You may find that saying goodbye at the end of a visit is the most difficult part of the time together. For the resident, feelings of grief and abandonment may surface when the loved one leaves. For you, the visitor, leaving may bring out feelings of guilt. There are many approaches you can try to ease the transition.
For some residents, consistency in the timing of your visit can be helpful in developing a routine. The resident then becomes accustomed to when you will be leaving.
Plan for leaving
Providing the resident with something else to do at the moment you leave may make the leaving easier (i.e. Accompany the resident to an activity program that is just about to begin, to afternoon or evening tea, or meal time)
Asking Staff for Help
Request that the staff assist you in distracting the resident while you leave. They are very skilled in this!
Focus on the Positive
I will see you again soon.
Reassure the resident that you care. Try a hug.
While it is usually better to tell the resident that you are leaving, in certain cases (i.e. a severely cognitively impaired resident) it does work better to you just leave without saying goodbye.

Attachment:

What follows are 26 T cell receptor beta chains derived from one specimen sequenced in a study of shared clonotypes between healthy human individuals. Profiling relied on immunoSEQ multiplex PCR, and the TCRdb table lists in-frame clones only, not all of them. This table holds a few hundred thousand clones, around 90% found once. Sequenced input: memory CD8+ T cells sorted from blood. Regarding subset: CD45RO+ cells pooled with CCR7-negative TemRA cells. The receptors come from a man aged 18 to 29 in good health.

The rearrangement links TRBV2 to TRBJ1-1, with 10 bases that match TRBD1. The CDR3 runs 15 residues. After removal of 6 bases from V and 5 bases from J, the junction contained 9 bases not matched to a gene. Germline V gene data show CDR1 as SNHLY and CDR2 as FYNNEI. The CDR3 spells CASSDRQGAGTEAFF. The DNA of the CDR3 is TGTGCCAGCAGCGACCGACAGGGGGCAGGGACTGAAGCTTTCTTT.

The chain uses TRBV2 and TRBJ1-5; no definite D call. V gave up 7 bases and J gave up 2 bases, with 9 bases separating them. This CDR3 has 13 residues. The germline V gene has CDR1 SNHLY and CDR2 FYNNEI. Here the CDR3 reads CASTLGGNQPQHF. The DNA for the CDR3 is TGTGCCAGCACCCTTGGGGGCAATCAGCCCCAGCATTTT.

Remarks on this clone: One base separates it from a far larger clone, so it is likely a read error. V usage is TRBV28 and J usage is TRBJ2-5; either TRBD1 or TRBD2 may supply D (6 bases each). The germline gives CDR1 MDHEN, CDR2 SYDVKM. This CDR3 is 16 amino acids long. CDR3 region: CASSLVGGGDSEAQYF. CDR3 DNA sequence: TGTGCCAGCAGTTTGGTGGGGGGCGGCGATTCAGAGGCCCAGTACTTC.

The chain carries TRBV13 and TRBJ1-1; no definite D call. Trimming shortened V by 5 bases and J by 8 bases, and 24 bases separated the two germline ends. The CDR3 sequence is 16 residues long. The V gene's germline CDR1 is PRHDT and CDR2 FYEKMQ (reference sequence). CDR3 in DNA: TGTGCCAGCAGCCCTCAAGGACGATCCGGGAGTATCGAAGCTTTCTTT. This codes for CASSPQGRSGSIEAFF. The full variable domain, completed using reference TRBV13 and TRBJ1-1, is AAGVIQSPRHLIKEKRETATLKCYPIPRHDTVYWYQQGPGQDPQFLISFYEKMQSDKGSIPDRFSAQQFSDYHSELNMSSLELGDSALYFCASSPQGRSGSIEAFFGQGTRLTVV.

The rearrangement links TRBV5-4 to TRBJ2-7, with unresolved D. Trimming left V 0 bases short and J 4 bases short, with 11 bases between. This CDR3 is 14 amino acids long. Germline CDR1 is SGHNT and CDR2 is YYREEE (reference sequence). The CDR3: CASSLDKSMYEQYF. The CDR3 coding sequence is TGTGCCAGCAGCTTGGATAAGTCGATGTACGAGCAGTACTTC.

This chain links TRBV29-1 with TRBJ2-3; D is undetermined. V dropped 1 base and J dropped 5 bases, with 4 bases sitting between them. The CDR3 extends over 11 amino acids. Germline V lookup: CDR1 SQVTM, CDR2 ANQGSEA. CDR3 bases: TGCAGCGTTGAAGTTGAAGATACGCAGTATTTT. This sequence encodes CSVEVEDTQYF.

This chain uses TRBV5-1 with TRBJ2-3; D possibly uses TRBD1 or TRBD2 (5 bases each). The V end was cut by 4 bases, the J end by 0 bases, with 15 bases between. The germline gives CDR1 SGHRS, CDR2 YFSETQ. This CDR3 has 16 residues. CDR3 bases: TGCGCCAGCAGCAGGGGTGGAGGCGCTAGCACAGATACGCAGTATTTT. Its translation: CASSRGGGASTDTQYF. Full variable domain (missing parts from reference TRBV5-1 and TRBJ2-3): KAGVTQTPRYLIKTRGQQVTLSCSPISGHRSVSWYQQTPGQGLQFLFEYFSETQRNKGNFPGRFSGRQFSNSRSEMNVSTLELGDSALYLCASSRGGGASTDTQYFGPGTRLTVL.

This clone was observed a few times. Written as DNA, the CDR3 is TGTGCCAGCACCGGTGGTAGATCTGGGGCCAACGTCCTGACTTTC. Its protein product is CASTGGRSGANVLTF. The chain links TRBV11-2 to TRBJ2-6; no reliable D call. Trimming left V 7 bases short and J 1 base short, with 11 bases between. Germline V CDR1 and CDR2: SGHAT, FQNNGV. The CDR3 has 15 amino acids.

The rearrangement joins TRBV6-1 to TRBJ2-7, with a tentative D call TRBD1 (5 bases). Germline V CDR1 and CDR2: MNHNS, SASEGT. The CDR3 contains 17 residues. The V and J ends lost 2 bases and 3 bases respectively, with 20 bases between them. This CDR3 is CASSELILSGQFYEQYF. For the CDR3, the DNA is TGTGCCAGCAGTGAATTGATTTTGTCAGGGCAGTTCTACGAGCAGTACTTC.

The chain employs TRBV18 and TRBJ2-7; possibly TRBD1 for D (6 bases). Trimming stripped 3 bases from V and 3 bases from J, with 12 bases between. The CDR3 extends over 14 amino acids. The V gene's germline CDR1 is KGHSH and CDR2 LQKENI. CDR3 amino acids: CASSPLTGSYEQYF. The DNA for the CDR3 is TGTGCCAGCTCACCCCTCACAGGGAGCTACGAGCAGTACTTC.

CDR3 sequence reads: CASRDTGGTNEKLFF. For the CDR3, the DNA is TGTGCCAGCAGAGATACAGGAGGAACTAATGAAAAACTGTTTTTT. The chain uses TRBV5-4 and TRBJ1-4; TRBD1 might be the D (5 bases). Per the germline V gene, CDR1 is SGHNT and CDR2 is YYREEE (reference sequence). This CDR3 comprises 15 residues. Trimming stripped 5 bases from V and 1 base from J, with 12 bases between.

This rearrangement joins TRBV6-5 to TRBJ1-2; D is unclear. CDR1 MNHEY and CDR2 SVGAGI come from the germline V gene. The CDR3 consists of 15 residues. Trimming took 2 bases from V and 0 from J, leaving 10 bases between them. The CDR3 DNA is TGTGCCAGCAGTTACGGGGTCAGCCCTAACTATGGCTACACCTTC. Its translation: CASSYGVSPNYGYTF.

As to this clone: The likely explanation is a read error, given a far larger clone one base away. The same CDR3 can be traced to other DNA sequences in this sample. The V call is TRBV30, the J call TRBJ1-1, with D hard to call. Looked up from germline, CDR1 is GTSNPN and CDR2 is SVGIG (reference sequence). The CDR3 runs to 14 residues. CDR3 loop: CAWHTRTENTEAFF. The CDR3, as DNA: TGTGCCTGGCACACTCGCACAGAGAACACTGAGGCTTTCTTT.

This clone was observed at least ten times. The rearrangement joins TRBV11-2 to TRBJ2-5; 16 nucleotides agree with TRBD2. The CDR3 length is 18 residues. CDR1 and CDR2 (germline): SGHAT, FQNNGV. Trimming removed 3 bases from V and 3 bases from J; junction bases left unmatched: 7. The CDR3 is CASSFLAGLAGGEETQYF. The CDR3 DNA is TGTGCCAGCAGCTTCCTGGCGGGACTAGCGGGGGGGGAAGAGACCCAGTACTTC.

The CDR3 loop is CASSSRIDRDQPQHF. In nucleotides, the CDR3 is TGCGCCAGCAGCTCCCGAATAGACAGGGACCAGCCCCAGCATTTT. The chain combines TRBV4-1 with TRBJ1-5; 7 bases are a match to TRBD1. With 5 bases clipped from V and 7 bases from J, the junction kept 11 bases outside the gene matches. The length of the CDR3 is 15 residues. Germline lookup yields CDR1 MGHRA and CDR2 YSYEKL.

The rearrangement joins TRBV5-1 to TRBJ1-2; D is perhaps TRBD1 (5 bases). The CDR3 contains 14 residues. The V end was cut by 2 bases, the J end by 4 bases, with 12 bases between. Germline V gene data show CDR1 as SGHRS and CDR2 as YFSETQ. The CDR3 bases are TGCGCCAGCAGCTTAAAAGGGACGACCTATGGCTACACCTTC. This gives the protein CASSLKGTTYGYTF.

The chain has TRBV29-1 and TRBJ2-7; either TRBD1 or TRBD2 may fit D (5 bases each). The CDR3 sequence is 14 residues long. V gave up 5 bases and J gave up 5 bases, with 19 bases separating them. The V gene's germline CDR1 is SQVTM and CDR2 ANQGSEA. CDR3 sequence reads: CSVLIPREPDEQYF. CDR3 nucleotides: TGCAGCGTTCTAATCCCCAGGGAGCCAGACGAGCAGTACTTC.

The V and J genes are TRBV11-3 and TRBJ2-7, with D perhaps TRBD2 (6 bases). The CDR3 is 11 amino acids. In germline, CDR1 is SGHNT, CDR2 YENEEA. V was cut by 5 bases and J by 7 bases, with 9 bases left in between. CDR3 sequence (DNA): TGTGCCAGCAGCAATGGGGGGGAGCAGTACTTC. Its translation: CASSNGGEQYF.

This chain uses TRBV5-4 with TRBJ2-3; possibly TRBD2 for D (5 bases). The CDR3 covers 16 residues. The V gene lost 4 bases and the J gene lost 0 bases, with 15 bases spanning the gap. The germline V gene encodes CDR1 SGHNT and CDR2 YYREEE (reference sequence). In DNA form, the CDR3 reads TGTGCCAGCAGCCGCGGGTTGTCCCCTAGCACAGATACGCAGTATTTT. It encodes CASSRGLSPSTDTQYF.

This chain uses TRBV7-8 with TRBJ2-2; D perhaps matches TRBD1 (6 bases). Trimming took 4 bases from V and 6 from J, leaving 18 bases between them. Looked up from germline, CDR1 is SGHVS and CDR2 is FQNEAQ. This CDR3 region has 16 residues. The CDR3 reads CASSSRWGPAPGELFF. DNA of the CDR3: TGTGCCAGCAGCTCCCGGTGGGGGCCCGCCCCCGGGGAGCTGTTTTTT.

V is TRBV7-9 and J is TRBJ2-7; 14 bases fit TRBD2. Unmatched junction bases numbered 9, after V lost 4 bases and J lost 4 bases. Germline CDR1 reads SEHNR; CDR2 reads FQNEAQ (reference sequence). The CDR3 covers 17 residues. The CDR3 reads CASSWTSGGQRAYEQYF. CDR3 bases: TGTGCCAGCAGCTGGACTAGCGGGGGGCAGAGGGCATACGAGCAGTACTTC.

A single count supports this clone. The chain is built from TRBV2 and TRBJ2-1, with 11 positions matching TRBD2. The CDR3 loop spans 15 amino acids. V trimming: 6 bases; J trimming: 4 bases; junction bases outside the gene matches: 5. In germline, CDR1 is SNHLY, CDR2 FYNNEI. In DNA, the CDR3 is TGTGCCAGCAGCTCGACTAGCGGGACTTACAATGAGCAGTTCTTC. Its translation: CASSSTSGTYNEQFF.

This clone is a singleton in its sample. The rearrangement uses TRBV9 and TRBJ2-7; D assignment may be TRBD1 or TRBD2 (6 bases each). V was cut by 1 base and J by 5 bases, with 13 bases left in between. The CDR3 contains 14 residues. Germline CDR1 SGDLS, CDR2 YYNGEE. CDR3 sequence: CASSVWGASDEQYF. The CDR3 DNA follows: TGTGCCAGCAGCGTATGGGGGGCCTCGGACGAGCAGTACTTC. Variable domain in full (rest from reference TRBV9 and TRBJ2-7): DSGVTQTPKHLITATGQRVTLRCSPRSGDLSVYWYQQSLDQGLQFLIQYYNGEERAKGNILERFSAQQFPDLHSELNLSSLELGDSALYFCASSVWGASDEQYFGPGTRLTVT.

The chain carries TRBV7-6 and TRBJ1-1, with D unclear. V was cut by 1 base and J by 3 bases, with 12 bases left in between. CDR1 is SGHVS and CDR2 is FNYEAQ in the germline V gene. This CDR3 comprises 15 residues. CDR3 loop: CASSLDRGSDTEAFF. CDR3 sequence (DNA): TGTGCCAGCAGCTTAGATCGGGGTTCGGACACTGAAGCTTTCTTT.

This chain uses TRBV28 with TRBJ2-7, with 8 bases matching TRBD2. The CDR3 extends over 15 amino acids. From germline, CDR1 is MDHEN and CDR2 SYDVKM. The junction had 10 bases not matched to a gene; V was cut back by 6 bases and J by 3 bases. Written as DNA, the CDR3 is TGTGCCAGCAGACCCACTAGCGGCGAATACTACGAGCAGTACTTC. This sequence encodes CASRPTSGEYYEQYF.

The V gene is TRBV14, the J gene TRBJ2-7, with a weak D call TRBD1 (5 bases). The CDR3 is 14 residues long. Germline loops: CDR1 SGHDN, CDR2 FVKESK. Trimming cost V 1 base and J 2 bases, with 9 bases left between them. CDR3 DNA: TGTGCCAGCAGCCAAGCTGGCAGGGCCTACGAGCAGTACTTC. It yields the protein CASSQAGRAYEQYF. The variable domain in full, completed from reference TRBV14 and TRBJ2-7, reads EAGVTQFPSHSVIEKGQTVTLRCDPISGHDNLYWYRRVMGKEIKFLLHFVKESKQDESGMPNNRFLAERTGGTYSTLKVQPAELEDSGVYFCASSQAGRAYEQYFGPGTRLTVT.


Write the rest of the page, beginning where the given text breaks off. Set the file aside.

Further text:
The tradition of giving gifts to celebrate special occasions can easily be continued for the residents. If you are having trouble thinking of gift ideas, ask our Charge Nurses for additional ideas. Please don’t bring scented items (perfume, heavily scented flowers) into the Lodge.
- Appropriate Clothing — Staff can assist you in determining what clothing would be appropriate. Safety in footwear and ease of dressing in clothing should be considered. Please ensure that these items are labeled by the Laundry staff before you add them to the closet.
- Toiletries — Nice hand lotion, hair brush, lip stick, but nothing heavily scented.
- Photos — Bring old photos, or new family pictures